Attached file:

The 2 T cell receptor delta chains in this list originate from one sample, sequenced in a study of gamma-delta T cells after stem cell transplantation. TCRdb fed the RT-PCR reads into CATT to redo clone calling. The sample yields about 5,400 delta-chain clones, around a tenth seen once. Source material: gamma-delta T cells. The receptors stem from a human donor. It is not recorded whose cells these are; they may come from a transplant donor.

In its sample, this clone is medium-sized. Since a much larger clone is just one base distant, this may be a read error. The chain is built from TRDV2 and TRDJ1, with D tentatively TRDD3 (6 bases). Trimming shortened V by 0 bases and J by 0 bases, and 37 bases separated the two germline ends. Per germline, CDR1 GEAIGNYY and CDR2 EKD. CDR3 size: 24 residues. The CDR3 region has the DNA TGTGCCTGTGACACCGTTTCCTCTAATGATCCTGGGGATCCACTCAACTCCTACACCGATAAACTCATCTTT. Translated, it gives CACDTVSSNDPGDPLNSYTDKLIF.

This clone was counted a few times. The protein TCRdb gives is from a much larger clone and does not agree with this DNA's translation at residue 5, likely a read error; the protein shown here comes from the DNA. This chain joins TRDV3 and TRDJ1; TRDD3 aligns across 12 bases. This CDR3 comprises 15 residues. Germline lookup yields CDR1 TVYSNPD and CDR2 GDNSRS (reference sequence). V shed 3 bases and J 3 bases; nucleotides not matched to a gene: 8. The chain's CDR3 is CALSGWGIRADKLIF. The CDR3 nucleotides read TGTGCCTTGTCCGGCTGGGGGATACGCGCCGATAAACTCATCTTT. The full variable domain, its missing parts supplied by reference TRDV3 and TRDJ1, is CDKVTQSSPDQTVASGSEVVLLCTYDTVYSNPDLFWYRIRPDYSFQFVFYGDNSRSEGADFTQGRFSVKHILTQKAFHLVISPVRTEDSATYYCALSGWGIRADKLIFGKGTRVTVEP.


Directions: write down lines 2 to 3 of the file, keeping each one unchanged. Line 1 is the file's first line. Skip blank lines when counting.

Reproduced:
In its sample, this clone is medium-sized. Since a much larger clone is just one base distant, this may be a read error. The chain is built from TRDV2 and TRDJ1, with D tentatively TRDD3 (6 bases). Trimming shortened V by 0 bases and J by 0 bases, and 37 bases separated the two germline ends. Per germline, CDR1 GEAIGNYY and CDR2 EKD. CDR3 size: 24 residues. The CDR3 region has the DNA TGTGCCTGTGACACCGTTTCCTCTAATGATCCTGGGGATCCACTCAACTCCTACACCGATAAACTCATCTTT. Translated, it gives CACDTVSSNDPGDPLNSYTDKLIF.

This clone was counted a few times. The protein TCRdb gives is from a much larger clone and does not agree with this DNA's translation at residue 5, likely a read error; the protein shown here comes from the DNA. This chain joins TRDV3 and TRDJ1; TRDD3 aligns across 12 bases. This CDR3 comprises 15 residues. Germline lookup yields CDR1 TVYSNPD and CDR2 GDNSRS (reference sequence). V shed 3 bases and J 3 bases; nucleotides not matched to a gene: 8. The chain's CDR3 is CALSGWGIRADKLIF. The CDR3 nucleotides read TGTGCCTTGTCCGGCTGGGGGATACGCGCCGATAAACTCATCTTT. The full variable domain, its missing parts supplied by reference TRDV3 and TRDJ1, is CDKVTQSSPDQTVASGSEVVLLCTYDTVYSNPDLFWYRIRPDYSFQFVFYGDNSRSEGADFTQGRFSVKHILTQKAFHLVISPVRTEDSATYYCALSGWGIRADKLIFGKGTRVTVEP.